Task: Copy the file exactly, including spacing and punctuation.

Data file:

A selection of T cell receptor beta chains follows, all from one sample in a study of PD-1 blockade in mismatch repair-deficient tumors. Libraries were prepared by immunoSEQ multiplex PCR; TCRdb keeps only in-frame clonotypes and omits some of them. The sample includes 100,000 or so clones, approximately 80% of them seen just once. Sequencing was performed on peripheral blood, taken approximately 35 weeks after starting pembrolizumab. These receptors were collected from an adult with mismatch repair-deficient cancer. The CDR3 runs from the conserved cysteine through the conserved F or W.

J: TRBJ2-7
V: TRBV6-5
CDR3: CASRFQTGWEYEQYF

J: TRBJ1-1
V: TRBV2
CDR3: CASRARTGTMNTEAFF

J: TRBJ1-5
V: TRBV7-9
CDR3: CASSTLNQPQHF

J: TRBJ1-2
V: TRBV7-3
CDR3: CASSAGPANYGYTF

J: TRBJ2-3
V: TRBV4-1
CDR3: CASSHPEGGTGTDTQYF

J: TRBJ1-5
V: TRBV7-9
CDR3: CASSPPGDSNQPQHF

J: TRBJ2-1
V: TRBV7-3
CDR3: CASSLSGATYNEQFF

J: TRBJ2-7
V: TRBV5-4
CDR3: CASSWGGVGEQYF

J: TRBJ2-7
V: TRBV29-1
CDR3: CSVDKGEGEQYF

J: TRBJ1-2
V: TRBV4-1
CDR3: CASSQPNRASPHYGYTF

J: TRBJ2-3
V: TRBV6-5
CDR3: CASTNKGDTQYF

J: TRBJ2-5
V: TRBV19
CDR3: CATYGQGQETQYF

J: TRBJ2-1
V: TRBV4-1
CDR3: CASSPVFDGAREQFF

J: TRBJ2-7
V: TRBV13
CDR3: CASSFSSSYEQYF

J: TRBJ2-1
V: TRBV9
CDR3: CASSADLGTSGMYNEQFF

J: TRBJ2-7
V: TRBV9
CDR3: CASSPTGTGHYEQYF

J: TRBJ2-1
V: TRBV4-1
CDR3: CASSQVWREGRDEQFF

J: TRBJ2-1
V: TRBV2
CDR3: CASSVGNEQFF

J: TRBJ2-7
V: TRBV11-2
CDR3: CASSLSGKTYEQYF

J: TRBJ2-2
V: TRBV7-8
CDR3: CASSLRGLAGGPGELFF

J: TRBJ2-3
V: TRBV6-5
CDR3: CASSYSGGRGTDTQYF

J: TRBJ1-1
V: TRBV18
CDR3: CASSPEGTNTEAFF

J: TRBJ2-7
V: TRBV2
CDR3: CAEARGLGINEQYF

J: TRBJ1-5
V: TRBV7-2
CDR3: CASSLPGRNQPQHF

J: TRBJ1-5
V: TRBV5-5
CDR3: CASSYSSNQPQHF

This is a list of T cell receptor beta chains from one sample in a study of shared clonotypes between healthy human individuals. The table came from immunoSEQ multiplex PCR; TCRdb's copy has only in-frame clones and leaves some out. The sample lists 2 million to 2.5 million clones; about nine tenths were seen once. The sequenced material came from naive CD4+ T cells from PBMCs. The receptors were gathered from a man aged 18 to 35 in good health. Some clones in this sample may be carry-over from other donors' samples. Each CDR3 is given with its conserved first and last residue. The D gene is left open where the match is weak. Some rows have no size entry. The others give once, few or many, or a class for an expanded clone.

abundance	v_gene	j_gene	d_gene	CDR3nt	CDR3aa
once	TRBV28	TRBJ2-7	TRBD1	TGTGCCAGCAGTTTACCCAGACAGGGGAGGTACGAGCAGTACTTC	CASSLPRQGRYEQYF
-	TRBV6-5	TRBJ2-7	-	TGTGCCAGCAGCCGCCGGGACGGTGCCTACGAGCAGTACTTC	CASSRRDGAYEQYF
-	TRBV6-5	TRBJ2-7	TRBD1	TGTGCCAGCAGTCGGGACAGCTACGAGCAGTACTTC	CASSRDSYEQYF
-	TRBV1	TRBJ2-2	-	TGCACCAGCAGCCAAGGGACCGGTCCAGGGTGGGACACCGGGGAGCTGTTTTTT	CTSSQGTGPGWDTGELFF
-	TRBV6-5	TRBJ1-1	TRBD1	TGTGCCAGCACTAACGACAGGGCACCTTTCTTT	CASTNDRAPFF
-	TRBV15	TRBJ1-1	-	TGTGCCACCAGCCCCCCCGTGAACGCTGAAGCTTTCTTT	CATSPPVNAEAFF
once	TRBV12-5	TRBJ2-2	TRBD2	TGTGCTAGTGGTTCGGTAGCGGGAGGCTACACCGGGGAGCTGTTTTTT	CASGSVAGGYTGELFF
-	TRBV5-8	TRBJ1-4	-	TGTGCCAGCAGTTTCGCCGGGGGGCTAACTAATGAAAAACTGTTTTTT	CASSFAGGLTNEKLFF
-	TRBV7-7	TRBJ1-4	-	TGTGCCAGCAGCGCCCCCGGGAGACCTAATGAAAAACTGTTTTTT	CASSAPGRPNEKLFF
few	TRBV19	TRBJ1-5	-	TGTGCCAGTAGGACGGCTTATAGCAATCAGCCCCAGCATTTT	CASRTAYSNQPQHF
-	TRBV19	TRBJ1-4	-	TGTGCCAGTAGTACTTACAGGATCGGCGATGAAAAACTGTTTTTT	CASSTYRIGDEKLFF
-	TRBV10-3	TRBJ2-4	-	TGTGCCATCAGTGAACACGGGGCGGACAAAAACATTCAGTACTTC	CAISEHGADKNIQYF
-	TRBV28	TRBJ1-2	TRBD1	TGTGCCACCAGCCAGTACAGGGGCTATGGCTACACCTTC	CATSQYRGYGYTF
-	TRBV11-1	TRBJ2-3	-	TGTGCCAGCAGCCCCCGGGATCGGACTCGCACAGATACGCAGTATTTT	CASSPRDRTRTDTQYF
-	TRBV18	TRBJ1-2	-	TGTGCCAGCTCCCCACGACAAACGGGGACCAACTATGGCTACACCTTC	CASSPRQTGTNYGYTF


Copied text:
A selection of T cell receptor beta chains follows, all from one sample in a study of PD-1 blockade in mismatch repair-deficient tumors. Libraries were prepared by immunoSEQ multiplex PCR; TCRdb keeps only in-frame clonotypes and omits some of them. The sample includes 100,000 or so clones, approximately 80% of them seen just once. Sequencing was performed on peripheral blood, taken approximately 35 weeks after starting pembrolizumab. These receptors were collected from an adult with mismatch repair-deficient cancer. The CDR3 runs from the conserved cysteine through the conserved F or W.

J: TRBJ2-7
V: TRBV6-5
CDR3: CASRFQTGWEYEQYF

J: TRBJ1-1
V: TRBV2
CDR3: CASRARTGTMNTEAFF

J: TRBJ1-5
V: TRBV7-9
CDR3: CASSTLNQPQHF

J: TRBJ1-2
V: TRBV7-3
CDR3: CASSAGPANYGYTF

J: TRBJ2-3
V: TRBV4-1
CDR3: CASSHPEGGTGTDTQYF

J: TRBJ1-5
V: TRBV7-9
CDR3: CASSPPGDSNQPQHF

J: TRBJ2-1
V: TRBV7-3
CDR3: CASSLSGATYNEQFF

J: TRBJ2-7
V: TRBV5-4
CDR3: CASSWGGVGEQYF

J: TRBJ2-7
V: TRBV29-1
CDR3: CSVDKGEGEQYF

J: TRBJ1-2
V: TRBV4-1
CDR3: CASSQPNRASPHYGYTF

J: TRBJ2-3
V: TRBV6-5
CDR3: CASTNKGDTQYF

J: TRBJ2-5
V: TRBV19
CDR3: CATYGQGQETQYF

J: TRBJ2-1
V: TRBV4-1
CDR3: CASSPVFDGAREQFF

J: TRBJ2-7
V: TRBV13
CDR3: CASSFSSSYEQYF

J: TRBJ2-1
V: TRBV9
CDR3: CASSADLGTSGMYNEQFF

J: TRBJ2-7
V: TRBV9
CDR3: CASSPTGTGHYEQYF

J: TRBJ2-1
V: TRBV4-1
CDR3: CASSQVWREGRDEQFF

J: TRBJ2-1
V: TRBV2
CDR3: CASSVGNEQFF

J: TRBJ2-7
V: TRBV11-2
CDR3: CASSLSGKTYEQYF

J: TRBJ2-2
V: TRBV7-8
CDR3: CASSLRGLAGGPGELFF

J: TRBJ2-3
V: TRBV6-5
CDR3: CASSYSGGRGTDTQYF

J: TRBJ1-1
V: TRBV18
CDR3: CASSPEGTNTEAFF

J: TRBJ2-7
V: TRBV2
CDR3: CAEARGLGINEQYF

J: TRBJ1-5
V: TRBV7-2
CDR3: CASSLPGRNQPQHF

J: TRBJ1-5
V: TRBV5-5
CDR3: CASSYSSNQPQHF

This is a list of T cell receptor beta chains from one sample in a study of shared clonotypes between healthy human individuals. The table came from immunoSEQ multiplex PCR; TCRdb's copy has only in-frame clones and leaves some out. The sample lists 2 million to 2.5 million clones; about nine tenths were seen once. The sequenced material came from naive CD4+ T cells from PBMCs. The receptors were gathered from a man aged 18 to 35 in good health. Some clones in this sample may be carry-over from other donors' samples. Each CDR3 is given with its conserved first and last residue. The D gene is left open where the match is weak. Some rows have no size entry. The others give once, few or many, or a class for an expanded clone.

abundance	v_gene	j_gene	d_gene	CDR3nt	CDR3aa
once	TRBV28	TRBJ2-7	TRBD1	TGTGCCAGCAGTTTACCCAGACAGGGGAGGTACGAGCAGTACTTC	CASSLPRQGRYEQYF
-	TRBV6-5	TRBJ2-7	-	TGTGCCAGCAGCCGCCGGGACGGTGCCTACGAGCAGTACTTC	CASSRRDGAYEQYF
-	TRBV6-5	TRBJ2-7	TRBD1	TGTGCCAGCAGTCGGGACAGCTACGAGCAGTACTTC	CASSRDSYEQYF
-	TRBV1	TRBJ2-2	-	TGCACCAGCAGCCAAGGGACCGGTCCAGGGTGGGACACCGGGGAGCTGTTTTTT	CTSSQGTGPGWDTGELFF
-	TRBV6-5	TRBJ1-1	TRBD1	TGTGCCAGCACTAACGACAGGGCACCTTTCTTT	CASTNDRAPFF
-	TRBV15	TRBJ1-1	-	TGTGCCACCAGCCCCCCCGTGAACGCTGAAGCTTTCTTT	CATSPPVNAEAFF
once	TRBV12-5	TRBJ2-2	TRBD2	TGTGCTAGTGGTTCGGTAGCGGGAGGCTACACCGGGGAGCTGTTTTTT	CASGSVAGGYTGELFF
-	TRBV5-8	TRBJ1-4	-	TGTGCCAGCAGTTTCGCCGGGGGGCTAACTAATGAAAAACTGTTTTTT	CASSFAGGLTNEKLFF
-	TRBV7-7	TRBJ1-4	-	TGTGCCAGCAGCGCCCCCGGGAGACCTAATGAAAAACTGTTTTTT	CASSAPGRPNEKLFF
few	TRBV19	TRBJ1-5	-	TGTGCCAGTAGGACGGCTTATAGCAATCAGCCCCAGCATTTT	CASRTAYSNQPQHF
-	TRBV19	TRBJ1-4	-	TGTGCCAGTAGTACTTACAGGATCGGCGATGAAAAACTGTTTTTT	CASSTYRIGDEKLFF
-	TRBV10-3	TRBJ2-4	-	TGTGCCATCAGTGAACACGGGGCGGACAAAAACATTCAGTACTTC	CAISEHGADKNIQYF
-	TRBV28	TRBJ1-2	TRBD1	TGTGCCACCAGCCAGTACAGGGGCTATGGCTACACCTTC	CATSQYRGYGYTF
-	TRBV11-1	TRBJ2-3	-	TGTGCCAGCAGCCCCCGGGATCGGACTCGCACAGATACGCAGTATTTT	CASSPRDRTRTDTQYF
-	TRBV18	TRBJ1-2	-	TGTGCCAGCTCCCCACGACAAACGGGGACCAACTATGGCTACACCTTC	CASSPRQTGTNYGYTF